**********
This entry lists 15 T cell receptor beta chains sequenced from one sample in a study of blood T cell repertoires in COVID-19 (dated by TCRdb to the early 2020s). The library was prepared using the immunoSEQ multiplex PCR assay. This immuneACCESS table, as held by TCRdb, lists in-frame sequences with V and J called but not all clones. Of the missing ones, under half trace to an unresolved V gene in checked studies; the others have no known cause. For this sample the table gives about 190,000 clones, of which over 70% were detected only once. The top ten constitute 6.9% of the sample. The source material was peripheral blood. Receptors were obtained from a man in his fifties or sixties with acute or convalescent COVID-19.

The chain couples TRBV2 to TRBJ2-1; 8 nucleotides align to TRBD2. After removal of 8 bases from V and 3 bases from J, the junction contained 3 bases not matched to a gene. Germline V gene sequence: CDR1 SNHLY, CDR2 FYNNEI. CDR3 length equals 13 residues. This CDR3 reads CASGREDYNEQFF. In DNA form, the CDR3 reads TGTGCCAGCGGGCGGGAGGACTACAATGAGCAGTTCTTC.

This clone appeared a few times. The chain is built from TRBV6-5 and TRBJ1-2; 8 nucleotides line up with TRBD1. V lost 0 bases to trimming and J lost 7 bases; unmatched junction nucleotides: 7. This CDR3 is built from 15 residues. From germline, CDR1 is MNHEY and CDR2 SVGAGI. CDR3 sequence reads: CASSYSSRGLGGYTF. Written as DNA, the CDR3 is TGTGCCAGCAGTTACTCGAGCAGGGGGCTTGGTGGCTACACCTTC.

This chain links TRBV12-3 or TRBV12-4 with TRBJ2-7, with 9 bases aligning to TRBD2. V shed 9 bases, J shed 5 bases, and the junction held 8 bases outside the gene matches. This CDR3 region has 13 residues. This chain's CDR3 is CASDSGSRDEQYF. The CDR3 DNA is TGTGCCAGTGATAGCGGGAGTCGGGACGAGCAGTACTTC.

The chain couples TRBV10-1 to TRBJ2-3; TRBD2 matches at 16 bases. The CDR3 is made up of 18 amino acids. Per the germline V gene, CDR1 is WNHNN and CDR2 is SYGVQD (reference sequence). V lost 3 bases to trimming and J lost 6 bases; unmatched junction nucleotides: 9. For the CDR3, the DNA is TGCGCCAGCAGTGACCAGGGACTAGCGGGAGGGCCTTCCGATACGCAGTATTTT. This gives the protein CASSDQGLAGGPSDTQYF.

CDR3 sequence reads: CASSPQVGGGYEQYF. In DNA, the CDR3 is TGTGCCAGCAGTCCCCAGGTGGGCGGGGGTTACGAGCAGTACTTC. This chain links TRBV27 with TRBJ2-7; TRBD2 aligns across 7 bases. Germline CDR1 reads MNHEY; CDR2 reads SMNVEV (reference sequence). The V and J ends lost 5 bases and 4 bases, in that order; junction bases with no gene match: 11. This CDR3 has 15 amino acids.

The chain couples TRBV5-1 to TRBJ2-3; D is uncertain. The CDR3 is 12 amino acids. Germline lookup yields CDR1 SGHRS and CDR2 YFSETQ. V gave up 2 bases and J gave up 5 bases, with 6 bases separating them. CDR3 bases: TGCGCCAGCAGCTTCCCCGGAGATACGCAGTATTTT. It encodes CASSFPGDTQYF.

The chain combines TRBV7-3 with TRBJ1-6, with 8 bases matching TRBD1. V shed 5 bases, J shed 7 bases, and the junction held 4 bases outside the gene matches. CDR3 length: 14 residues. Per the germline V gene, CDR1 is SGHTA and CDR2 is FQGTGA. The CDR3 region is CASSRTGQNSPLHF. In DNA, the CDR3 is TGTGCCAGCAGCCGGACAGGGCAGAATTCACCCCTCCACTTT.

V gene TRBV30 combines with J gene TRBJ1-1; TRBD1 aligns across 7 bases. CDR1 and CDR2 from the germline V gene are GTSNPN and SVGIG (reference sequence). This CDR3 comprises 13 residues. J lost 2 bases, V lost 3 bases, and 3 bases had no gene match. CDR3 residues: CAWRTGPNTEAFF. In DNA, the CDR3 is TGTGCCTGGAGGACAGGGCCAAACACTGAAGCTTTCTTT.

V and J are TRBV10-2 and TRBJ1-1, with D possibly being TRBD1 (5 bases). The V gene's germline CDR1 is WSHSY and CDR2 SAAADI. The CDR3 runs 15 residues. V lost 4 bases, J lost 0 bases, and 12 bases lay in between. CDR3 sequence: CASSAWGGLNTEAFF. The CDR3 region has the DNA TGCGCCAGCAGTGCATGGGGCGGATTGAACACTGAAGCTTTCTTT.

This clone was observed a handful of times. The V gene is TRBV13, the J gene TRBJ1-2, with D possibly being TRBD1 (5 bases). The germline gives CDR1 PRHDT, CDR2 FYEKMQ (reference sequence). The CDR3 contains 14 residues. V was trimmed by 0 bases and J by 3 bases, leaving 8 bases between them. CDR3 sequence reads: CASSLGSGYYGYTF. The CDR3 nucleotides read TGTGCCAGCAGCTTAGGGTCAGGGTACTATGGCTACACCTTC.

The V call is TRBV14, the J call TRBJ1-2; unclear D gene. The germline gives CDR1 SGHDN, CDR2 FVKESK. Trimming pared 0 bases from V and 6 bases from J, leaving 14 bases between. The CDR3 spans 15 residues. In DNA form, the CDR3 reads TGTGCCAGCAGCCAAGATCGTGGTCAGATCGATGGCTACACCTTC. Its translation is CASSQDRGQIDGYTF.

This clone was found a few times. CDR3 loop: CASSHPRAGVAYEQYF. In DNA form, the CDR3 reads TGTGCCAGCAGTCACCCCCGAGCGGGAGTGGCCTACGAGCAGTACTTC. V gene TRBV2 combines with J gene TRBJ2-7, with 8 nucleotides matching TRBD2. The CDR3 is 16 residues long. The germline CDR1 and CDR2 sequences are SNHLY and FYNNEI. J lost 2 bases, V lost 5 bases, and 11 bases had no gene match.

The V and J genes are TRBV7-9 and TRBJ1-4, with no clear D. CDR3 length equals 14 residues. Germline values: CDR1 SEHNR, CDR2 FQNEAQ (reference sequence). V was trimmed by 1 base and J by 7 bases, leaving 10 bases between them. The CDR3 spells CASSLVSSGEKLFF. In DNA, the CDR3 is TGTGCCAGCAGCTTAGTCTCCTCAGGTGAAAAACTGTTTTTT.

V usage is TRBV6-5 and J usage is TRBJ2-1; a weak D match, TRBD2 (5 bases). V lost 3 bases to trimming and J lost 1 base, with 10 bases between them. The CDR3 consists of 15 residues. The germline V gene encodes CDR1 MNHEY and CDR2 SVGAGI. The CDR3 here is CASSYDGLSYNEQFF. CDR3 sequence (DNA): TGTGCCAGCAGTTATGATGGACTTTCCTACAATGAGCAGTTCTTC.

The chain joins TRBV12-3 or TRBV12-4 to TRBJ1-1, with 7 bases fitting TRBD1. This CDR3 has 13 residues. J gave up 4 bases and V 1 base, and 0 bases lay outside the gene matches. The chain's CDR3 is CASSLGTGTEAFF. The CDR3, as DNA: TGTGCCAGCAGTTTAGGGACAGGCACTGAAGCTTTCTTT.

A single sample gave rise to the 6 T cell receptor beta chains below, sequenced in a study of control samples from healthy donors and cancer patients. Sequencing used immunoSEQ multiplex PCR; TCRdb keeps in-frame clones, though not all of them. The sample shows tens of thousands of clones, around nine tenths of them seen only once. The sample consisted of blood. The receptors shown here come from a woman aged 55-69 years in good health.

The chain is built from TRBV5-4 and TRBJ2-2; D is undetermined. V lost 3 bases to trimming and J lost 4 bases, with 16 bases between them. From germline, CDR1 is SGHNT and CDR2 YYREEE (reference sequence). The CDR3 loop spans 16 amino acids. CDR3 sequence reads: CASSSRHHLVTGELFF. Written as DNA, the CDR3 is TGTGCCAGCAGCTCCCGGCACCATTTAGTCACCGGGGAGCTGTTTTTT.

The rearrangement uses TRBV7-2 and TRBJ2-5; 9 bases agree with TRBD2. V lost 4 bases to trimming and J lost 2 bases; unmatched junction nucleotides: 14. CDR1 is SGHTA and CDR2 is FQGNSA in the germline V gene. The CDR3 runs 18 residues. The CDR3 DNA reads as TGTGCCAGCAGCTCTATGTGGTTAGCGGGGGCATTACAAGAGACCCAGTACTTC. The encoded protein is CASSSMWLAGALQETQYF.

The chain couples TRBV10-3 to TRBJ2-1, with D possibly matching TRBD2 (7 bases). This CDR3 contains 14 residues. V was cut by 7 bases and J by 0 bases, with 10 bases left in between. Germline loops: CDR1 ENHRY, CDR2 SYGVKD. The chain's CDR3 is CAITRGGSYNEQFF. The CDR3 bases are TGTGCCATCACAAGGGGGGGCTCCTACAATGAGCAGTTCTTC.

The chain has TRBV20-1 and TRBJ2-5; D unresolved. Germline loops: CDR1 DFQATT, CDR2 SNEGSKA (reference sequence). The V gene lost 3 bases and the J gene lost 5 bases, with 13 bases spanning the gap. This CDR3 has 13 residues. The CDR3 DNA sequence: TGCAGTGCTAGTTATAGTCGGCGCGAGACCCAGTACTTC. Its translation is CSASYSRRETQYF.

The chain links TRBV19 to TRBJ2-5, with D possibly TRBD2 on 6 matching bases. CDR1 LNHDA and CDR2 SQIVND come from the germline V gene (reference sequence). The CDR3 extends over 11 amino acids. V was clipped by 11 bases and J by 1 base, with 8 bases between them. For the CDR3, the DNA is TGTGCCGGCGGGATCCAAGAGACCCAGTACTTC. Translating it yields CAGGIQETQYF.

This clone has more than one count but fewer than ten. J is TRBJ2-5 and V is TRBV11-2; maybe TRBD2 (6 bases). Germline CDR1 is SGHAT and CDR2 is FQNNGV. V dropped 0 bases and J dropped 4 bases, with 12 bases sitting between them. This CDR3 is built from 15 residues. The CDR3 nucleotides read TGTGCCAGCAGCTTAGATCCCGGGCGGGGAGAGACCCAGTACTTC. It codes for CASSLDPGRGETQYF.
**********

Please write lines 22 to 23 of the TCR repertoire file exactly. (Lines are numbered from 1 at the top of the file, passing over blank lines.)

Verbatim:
The chain links TRBV19 to TRBJ2-5, with D possibly TRBD2 on 6 matching bases. CDR1 LNHDA and CDR2 SQIVND come from the germline V gene (reference sequence). The CDR3 extends over 11 amino acids. V was clipped by 11 bases and J by 1 base, with 8 bases between them. For the CDR3, the DNA is TGTGCCGGCGGGATCCAAGAGACCCAGTACTTC. Translating it yields CAGGIQETQYF.

This clone has more than one count but fewer than ten. J is TRBJ2-5 and V is TRBV11-2; maybe TRBD2 (6 bases). Germline CDR1 is SGHAT and CDR2 is FQNNGV. V dropped 0 bases and J dropped 4 bases, with 12 bases sitting between them. This CDR3 is built from 15 residues. The CDR3 nucleotides read TGTGCCAGCAGCTTAGATCCCGGGCGGGGAGAGACCCAGTACTTC. It codes for CASSLDPGRGETQYF.